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By Jason Michael
YESTERDAY I REACHED OUT to Rosa Zambonini, an SNP activist and former councillor, to ask her if she would share an article I had published stating my positionality on the so-called gender debate. Rosa and I have kept communications open with one another since the 2014 independence referendum despite the fact we have not always seen eye-to-eye on politics or indeed on the best route to independence. The recent activity of the Women Wont’s Wheesht movement and the trans exclusionary feminism rallying around Marion Millar have caused both of us some concern.
Neither of us buy into this form of feminism — a feminism roundly rejected by mainstream feminists and the political left, but neither do I wholly accept the more radical tenets of gender theory. Where Rosa and I do have common ground is in our shared intolerance of intolerance, be that misogyny or transphobia. So, In good faith, I reached out to her.
She was so kind to share the piece and I was most grateful. In light of everything that has been happening over the past week — a nuclear explosion of a dog-pile after I published a series of articles critiquing the gender critical movement — she dropped me a wonderful and much appreciated note:
I see you getting so much flack and I’m so sorry for that. I understand the place where you found yourself but I hope you saw that, at all times, you had a friend … and you do.
That was wonderful, and I promised that the next time I was over in her neck of the woods I would treat her to a coffee. But then something strange happened. Later in the day I discovered Rosa had blocked me on Twitter. It was then brought to my attention she had commented on why she had decided to block me and hang me out to dry:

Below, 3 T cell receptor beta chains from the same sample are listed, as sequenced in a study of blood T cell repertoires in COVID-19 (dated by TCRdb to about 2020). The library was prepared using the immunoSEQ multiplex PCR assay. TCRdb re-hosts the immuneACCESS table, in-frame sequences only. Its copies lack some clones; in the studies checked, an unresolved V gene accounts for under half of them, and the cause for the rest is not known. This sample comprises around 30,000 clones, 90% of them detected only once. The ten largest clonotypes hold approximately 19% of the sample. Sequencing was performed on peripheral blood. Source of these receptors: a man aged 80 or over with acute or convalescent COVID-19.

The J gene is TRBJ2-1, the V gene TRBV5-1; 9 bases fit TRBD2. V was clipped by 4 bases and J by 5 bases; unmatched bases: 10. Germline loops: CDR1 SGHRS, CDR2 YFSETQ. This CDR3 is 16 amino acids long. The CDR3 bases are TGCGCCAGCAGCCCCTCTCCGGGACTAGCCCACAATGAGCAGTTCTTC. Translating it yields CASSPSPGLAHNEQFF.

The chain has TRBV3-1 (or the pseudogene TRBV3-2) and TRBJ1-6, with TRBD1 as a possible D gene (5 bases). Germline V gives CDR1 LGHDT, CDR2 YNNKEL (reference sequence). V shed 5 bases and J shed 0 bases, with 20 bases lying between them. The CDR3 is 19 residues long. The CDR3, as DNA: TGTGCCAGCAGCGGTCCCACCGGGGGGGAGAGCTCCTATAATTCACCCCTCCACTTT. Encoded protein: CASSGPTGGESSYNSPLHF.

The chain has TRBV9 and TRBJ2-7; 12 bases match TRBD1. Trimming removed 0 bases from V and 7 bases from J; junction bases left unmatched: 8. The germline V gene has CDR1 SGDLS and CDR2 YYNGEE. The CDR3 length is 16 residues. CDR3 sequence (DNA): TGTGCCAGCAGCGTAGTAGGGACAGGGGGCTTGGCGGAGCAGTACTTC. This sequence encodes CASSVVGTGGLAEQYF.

Rosa, it appears, only decided to share the article on the proviso it was indeed an apology — an apologia (my words). She also makes the claim that I have personally ‘hurt’ her. A man hurting a woman, certainly in this climate, is a serious accusation, but I am unaware of ever having hurt her. We have never met in person — but she does state that this hurt happened ‘on Twitter’ — and so I simply cannot think what this hurt could have been. We have disagreed on politics, but to the very best of my knowledge we have never engaged in a personal exchange. This said, if I have hurt her or caused her offence, then I have this to say to her:
Rosa, it has never been my intention to hurt you, insult you, or cause you any kind of harm. If I have, through ignorance or spite, caused you any kind of hurt, then I am deeply sorry for this and sincerely apologise and beg your forgiveness.
But back to my apologia. Rosa has assumed that my article was an apology for my transphobia. If I have ever uttered anything transphobic, homophobic, racist, or bigoted and hateful in any way, then yes, I am sorry. However, this article was not an apology for my transphobia for the simple reason that I have always positioned myself against transphobia and other kinds of prejudice. My apologia was something else entirely. Here is what I actually wrote:
Sure, I can see the confusion. It does contain the word ‘apologia.’ But this was part of the phrase ‘apologia pro vita sua.’ Sometimes — always — I forget that other people might not be tip top with their Latin expressions. So, here is what it means:
The apologia pro vita sua is an apologetic — a formal defence or justification of a theory or doctrine. The article I was sharing with Rosa was a defence of my position. I was explaining why I have taken the position I have on this debate, and that is that I do not accept the biological essentialism of the gender critical people and nor do I uncritically endorse everything about gender theory. What I am against is hatred and bigotry. I stand by this apologia.